Taxes are an inevitability. For many, tax season represents a financial boon in the form of a refund. For others, it can be a confusing scramble that involves collecting receipts and hoping for the best. Even the new tax reforms enacted in 2017 aren’t doing much to simplify the process for those who go into tax season blind.

Even if a person isn’t sure exactly how to file their taxes, there are some glaring mistakes everyone needs to avoid. Learning the hard way can involve IRS audits, huge penalties, and even jail time under certain circumstances.

  1. Avoid Exaggerating Your Income

The IRS doesn’t allow for much wiggle room. They expect taxpayers to list the exact amount of money that they’ve made according to very specific instructions. There are times when a person may pull a number from the wrong box on their W-2 and accidentally misrepresent their income.

If this happens, contact the IRS as quickly as possible and file an amended return. Changing that number on purpose for any reason can be considered a criminal act. This can result in years of audits and a felony if the IRS catches you.

Avoid doing this by carefully listing the numbers exactly as they appear. If you’re unsure of your income, work as an independent contractor, or don’t have the appropriate forms you may need to contact a tax professional. When in doubt, get help from a professional or someone who knows what they’re doing.

  1. Failing to Keep Records

Filing taxes is all about precision. Most people receive a W-2 or another form that shows that their income is being reported to the IRS. Losing one of these can delay the ability to file taxes and create a lot of extra leg work where there doesn’t need to be any.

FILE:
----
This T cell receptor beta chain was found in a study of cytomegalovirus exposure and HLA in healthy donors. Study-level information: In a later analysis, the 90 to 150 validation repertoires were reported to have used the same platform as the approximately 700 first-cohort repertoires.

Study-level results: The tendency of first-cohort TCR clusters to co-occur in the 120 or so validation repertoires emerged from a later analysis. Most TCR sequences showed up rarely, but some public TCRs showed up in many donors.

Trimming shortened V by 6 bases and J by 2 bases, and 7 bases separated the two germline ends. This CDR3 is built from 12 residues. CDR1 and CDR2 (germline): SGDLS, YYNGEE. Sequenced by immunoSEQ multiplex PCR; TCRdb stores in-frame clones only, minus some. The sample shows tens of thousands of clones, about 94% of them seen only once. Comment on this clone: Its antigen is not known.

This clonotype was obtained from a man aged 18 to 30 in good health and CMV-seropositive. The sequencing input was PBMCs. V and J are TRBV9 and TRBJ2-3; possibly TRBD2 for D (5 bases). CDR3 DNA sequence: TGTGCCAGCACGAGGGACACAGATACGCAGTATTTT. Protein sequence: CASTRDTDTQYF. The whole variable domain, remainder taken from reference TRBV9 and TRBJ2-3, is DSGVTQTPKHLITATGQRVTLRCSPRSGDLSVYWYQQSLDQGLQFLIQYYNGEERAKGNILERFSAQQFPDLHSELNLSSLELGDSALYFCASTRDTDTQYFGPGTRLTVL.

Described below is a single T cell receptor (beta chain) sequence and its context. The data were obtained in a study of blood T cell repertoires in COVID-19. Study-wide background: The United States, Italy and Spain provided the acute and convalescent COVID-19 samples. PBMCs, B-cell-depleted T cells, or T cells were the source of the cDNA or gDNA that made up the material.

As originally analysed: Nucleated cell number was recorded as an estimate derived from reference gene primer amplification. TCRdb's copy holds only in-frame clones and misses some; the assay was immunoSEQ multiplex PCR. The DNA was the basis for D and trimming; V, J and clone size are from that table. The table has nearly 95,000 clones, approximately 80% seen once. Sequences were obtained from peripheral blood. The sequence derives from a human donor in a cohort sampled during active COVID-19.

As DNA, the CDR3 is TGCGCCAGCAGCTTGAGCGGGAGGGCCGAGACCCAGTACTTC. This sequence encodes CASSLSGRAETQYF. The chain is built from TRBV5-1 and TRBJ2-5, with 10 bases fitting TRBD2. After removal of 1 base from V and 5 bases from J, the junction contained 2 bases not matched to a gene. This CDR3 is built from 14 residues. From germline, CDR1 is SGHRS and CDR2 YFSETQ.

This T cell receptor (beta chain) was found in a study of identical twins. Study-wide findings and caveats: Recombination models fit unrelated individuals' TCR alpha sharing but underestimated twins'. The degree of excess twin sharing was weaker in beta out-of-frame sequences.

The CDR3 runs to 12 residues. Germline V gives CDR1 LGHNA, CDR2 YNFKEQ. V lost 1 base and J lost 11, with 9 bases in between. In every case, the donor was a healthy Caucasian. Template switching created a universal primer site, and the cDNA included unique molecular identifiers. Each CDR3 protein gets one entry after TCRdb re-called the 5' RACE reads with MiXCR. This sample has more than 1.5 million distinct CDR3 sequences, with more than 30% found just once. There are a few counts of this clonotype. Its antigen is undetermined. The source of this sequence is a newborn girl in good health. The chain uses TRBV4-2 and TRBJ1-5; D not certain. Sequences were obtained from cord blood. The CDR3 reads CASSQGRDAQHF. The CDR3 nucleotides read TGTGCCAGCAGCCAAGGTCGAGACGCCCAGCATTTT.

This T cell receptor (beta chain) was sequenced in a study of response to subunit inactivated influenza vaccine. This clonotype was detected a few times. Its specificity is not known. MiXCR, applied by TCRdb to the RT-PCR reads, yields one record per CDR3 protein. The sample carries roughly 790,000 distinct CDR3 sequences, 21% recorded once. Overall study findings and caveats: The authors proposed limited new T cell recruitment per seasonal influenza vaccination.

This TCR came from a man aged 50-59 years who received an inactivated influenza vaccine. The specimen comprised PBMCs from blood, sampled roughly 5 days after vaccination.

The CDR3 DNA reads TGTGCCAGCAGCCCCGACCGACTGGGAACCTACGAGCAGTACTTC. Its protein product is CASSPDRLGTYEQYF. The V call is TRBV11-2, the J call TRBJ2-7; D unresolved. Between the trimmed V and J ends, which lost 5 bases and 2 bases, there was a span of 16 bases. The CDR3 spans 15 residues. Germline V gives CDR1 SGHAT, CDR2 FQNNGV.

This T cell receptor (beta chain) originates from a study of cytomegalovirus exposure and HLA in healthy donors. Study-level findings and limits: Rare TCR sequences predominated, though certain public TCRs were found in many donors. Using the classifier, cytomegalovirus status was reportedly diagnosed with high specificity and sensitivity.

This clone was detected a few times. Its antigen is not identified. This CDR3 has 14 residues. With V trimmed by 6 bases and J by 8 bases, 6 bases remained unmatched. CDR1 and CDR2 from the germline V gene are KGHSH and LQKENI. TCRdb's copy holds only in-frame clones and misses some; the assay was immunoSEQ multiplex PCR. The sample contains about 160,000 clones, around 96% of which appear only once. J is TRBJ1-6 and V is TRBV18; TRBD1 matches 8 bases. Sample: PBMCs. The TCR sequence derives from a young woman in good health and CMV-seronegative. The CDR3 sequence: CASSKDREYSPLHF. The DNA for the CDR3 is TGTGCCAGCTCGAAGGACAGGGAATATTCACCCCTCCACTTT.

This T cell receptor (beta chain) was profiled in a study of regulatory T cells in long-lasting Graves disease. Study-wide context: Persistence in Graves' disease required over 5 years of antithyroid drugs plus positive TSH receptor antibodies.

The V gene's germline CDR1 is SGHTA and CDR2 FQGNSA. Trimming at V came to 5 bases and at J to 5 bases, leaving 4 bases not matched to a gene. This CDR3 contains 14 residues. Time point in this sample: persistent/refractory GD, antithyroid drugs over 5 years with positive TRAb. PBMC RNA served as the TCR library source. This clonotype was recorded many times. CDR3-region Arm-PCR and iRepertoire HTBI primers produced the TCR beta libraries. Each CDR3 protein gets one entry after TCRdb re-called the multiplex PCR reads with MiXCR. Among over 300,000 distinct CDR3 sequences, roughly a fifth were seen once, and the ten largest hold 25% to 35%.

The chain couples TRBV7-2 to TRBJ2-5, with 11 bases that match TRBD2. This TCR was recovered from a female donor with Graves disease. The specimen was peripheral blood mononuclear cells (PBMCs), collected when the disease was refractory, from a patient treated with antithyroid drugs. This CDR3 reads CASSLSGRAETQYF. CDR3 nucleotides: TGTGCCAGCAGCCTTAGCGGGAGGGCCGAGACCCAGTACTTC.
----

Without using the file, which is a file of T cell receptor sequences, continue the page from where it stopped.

Having the basic records is only the beginning, though. You’ll also need to have any receipts, educational documentation, work-related expenses, property information, doctor’s bills, and other relevant records. All of these can result in tax deductions and credits that can boost your refund.

Not having this documentation can make it impossible to do an itemized deduction and even result in penalties if improperly reported.

  1. Claiming Dependents that Don’t Depend on You

This may sound like a common-sense step, but it’s one that causes thousands of audits and refund delays every year. Some taxpayers purposefully claim dependents who don’t really live with them in an effort to get additional child tax credits. They may also claim disabled or dependent adults for the same reasons.

This is tax fraud which is considered criminal activity. People who lie about things like this are effectively stealing from taxpayers and can end up in prison.

Basic instructions state that a child must live with the individual who’s claiming them for the majority of the year, and that this person was responsible for their care. There are certain circumstances when custody agreements will allow parents to alternate claiming the children each year or allow one parent to claim the child every year.

If the other parent intentionally claims the child when not allowed to do so by the court, this can result in a dispute with the IRS. The IRS can withhold refunds, request documentation and perform audits to remedy the situation.

Remember to always check court documents and state laws before claiming a child that you share with another person.

  1. Creating Imaginary Deductions

Tax deductions are claims that allow an individual to reduce their taxable income. That means there is less money for the IRS to tax and therefore a lower tax bill at the end of the day.

Most people have heard about large corporations that claim charitable donations in order to lower their taxes. People do this to on an individualized basis. They may exaggerate the value of items that they donated to charity or fabricate circumstances that would also lead to deductions.

This, again, is the equivalent of theft, and can land you in federal prison.

  1. Not Asking for Help

A simple rule of thumb is, “when in doubt, get help.” There are any number of tax preparation services available locally. These may not be the best option if you own a business or need to file a more complicated return.

Some people find a single accountant that they’re comfortable with and return to this person every year. An accountant is legally able to negotiate with the IRS on a person’s behalf. If they have the proper credentials, they’ll be able to represent you if something goes wrong.